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NBA to raise credit line by $550M, sources say
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Woj: NBA uncertain about immediate future (1:59)

Adrian Wojnarowski says the NBA is not sure how it will resume the 2019-20 season, but it may be with no fans in attendance. (1:59)

10:12 PM ET
  • Adrian WojnarowskiSenior NBA Insider

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    • Host of The Woj Pod
    • Joined ESPN in 2017

The NBA is planning to raise its credit line to $1.2 billion, which would aid the league in handling its expenses through what is expected to be an extended shutdown because of the coronavirus pandemic, sources told ESPN.

The NBA credit line has been $650 million, so this would represent an increase of $550 million.

The NBA discussed the plan on a call with the league’s board of governors Tuesday, a meeting that included former Surgeon General Vivek Murthy delivering a grim forecast for the pandemic’s potential impact on the United States and further convinced owners that there could be no resumption before June — if that is even possible, sources said.

Murthy told the board of governors that he was more optimistic in recent days, once state officials took the lead in trying to mitigate the transmission of the virus, sources said. Murthy’s words were consistent with those of other credible health officials, warning those on the call that the worst is yet to come.

“Basically, [Dr. Murthy] said: The only good news is that people are starting to stay home,” one high-ranking league official told ESPN. “No one left that call thinking we could be playing anytime soon.”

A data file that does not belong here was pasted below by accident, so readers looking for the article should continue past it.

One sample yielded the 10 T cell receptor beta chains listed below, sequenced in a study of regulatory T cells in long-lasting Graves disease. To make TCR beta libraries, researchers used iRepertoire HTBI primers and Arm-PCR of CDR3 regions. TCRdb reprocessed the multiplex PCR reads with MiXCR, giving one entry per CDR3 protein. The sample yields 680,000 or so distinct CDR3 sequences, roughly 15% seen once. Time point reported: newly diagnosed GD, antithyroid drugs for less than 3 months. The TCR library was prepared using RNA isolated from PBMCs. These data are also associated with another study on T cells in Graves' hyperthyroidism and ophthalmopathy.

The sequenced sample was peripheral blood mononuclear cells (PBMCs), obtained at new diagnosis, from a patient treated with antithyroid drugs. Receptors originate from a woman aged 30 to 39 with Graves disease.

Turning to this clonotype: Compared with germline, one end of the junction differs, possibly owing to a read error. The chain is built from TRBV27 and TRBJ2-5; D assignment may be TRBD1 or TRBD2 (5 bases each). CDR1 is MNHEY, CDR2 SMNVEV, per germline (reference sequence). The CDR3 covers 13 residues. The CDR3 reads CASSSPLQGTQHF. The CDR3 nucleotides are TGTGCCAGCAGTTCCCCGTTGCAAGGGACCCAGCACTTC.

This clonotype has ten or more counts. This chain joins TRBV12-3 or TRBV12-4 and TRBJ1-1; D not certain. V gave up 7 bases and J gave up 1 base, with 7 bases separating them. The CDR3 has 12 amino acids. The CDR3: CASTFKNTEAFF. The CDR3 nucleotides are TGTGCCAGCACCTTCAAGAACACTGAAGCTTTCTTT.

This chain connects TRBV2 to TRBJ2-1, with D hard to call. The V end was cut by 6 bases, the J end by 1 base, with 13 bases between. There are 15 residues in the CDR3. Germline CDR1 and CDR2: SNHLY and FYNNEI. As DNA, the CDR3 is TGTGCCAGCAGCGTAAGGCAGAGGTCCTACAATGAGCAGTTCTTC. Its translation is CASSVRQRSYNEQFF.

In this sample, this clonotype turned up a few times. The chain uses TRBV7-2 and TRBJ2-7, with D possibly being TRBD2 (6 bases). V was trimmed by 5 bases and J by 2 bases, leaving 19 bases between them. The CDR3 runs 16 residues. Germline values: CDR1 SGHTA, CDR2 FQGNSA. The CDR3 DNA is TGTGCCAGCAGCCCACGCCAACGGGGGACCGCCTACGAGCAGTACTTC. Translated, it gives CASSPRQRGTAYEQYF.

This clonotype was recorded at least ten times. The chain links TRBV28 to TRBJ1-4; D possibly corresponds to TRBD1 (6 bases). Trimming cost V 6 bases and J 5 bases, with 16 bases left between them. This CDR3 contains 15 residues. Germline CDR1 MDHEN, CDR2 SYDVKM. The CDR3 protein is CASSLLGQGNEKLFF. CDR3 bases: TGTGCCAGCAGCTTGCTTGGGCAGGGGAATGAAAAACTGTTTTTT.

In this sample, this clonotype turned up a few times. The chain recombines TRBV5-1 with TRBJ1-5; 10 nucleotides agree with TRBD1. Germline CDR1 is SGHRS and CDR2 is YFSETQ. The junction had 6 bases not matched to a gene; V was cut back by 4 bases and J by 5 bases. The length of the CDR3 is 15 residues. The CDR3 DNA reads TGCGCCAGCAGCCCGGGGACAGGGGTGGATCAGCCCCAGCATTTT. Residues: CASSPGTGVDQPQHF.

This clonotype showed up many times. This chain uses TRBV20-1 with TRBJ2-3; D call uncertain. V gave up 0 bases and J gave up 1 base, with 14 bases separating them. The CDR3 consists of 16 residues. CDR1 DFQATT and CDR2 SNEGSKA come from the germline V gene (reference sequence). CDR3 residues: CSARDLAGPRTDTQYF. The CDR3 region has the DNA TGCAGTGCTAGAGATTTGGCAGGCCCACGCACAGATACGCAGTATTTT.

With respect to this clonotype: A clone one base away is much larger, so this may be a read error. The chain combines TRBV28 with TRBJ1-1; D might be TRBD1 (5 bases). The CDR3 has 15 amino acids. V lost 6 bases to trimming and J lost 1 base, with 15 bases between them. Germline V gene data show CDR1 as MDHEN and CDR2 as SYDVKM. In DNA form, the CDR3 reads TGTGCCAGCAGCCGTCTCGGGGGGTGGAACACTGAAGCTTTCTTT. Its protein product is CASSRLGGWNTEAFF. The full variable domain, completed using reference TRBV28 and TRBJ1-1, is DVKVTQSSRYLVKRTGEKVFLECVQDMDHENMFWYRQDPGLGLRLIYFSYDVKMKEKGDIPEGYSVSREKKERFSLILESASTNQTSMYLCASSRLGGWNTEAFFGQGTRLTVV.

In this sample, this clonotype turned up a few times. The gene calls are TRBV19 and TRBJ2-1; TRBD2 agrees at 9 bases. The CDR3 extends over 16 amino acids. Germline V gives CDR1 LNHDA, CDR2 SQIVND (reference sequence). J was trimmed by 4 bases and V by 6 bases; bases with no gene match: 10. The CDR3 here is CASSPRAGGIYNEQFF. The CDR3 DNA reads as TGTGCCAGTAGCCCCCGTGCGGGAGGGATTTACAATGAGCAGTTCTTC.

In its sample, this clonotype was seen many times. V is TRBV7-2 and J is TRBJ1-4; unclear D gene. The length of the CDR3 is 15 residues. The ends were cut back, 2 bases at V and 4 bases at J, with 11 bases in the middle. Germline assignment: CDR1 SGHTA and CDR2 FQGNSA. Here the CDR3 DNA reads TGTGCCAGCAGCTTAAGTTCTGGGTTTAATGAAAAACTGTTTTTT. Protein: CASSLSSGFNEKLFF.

The NBA has been considering numerous contingency plans, which include playing only several more regular-season games and shortening early playoff series from best-of-seven to best-of-five, but everything remains fluid, sources said.

Teams are hoping the league will soon give direction on possible drop-dead dates for starting the season, but the NBA doesn’t seem to be rushing to lock itself into a scenario. NBA owners are awaiting the league’s financial projections on lost revenues, which are expected to be shared with them soon, sources said.

J.B. Lockhart, the NBA’s chief financial officer, has been leading the effort to deliver to owners what all expect to be challenging financial projections on a short-term future that is thick with uncertainty and volatility.

The NBA will likely provide financial projections on three primary scenarios: shutting down the season, restarting with no fans in arenas and playing playoff games with fans. Those losses will be reflected in next year’s salary cap and the players’ share of Basketball Related Income.

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